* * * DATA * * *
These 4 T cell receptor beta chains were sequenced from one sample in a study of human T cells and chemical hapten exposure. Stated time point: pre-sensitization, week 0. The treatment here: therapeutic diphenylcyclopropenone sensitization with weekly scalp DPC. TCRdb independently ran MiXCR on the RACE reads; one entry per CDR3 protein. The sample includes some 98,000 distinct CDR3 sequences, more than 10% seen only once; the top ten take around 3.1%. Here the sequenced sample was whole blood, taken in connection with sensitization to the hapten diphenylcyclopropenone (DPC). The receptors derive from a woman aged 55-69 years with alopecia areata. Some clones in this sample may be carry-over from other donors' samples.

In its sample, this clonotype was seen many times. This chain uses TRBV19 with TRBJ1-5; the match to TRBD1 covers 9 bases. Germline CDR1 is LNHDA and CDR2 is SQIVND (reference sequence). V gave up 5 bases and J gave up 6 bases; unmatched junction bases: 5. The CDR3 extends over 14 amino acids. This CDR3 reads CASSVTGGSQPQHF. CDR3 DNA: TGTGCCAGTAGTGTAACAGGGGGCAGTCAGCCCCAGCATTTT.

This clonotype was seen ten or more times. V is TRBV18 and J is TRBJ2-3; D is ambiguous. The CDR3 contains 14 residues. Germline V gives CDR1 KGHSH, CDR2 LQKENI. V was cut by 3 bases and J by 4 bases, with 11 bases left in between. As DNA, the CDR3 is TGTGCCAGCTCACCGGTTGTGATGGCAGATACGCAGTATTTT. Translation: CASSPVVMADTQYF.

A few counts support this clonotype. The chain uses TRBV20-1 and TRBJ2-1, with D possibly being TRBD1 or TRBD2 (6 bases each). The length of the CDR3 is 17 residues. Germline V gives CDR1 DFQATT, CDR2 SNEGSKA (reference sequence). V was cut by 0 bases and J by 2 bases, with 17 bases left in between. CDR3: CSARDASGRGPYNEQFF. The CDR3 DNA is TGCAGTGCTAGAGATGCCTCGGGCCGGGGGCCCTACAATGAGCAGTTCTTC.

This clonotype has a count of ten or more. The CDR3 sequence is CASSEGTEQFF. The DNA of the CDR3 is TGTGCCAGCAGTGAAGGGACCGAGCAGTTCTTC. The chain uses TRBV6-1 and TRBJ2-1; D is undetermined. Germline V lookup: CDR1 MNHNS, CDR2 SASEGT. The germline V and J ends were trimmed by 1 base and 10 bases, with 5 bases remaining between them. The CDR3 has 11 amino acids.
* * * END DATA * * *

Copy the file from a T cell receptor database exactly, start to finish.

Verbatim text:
These 4 T cell receptor beta chains were sequenced from one sample in a study of human T cells and chemical hapten exposure. Stated time point: pre-sensitization, week 0. The treatment here: therapeutic diphenylcyclopropenone sensitization with weekly scalp DPC. TCRdb independently ran MiXCR on the RACE reads; one entry per CDR3 protein. The sample includes some 98,000 distinct CDR3 sequences, more than 10% seen only once; the top ten take around 3.1%. Here the sequenced sample was whole blood, taken in connection with sensitization to the hapten diphenylcyclopropenone (DPC). The receptors derive from a woman aged 55-69 years with alopecia areata. Some clones in this sample may be carry-over from other donors' samples.

In its sample, this clonotype was seen many times. This chain uses TRBV19 with TRBJ1-5; the match to TRBD1 covers 9 bases. Germline CDR1 is LNHDA and CDR2 is SQIVND (reference sequence). V gave up 5 bases and J gave up 6 bases; unmatched junction bases: 5. The CDR3 extends over 14 amino acids. This CDR3 reads CASSVTGGSQPQHF. CDR3 DNA: TGTGCCAGTAGTGTAACAGGGGGCAGTCAGCCCCAGCATTTT.

This clonotype was seen ten or more times. V is TRBV18 and J is TRBJ2-3; D is ambiguous. The CDR3 contains 14 residues. Germline V gives CDR1 KGHSH, CDR2 LQKENI. V was cut by 3 bases and J by 4 bases, with 11 bases left in between. As DNA, the CDR3 is TGTGCCAGCTCACCGGTTGTGATGGCAGATACGCAGTATTTT. Translation: CASSPVVMADTQYF.

A few counts support this clonotype. The chain uses TRBV20-1 and TRBJ2-1, with D possibly being TRBD1 or TRBD2 (6 bases each). The length of the CDR3 is 17 residues. Germline V gives CDR1 DFQATT, CDR2 SNEGSKA (reference sequence). V was cut by 0 bases and J by 2 bases, with 17 bases left in between. CDR3: CSARDASGRGPYNEQFF. The CDR3 DNA is TGCAGTGCTAGAGATGCCTCGGGCCGGGGGCCCTACAATGAGCAGTTCTTC.

This clonotype has a count of ten or more. The CDR3 sequence is CASSEGTEQFF. The DNA of the CDR3 is TGTGCCAGCAGTGAAGGGACCGAGCAGTTCTTC. The chain uses TRBV6-1 and TRBJ2-1; D is undetermined. Germline V lookup: CDR1 MNHNS, CDR2 SASEGT. The germline V and J ends were trimmed by 1 base and 10 bases, with 5 bases remaining between them. The CDR3 has 11 amino acids.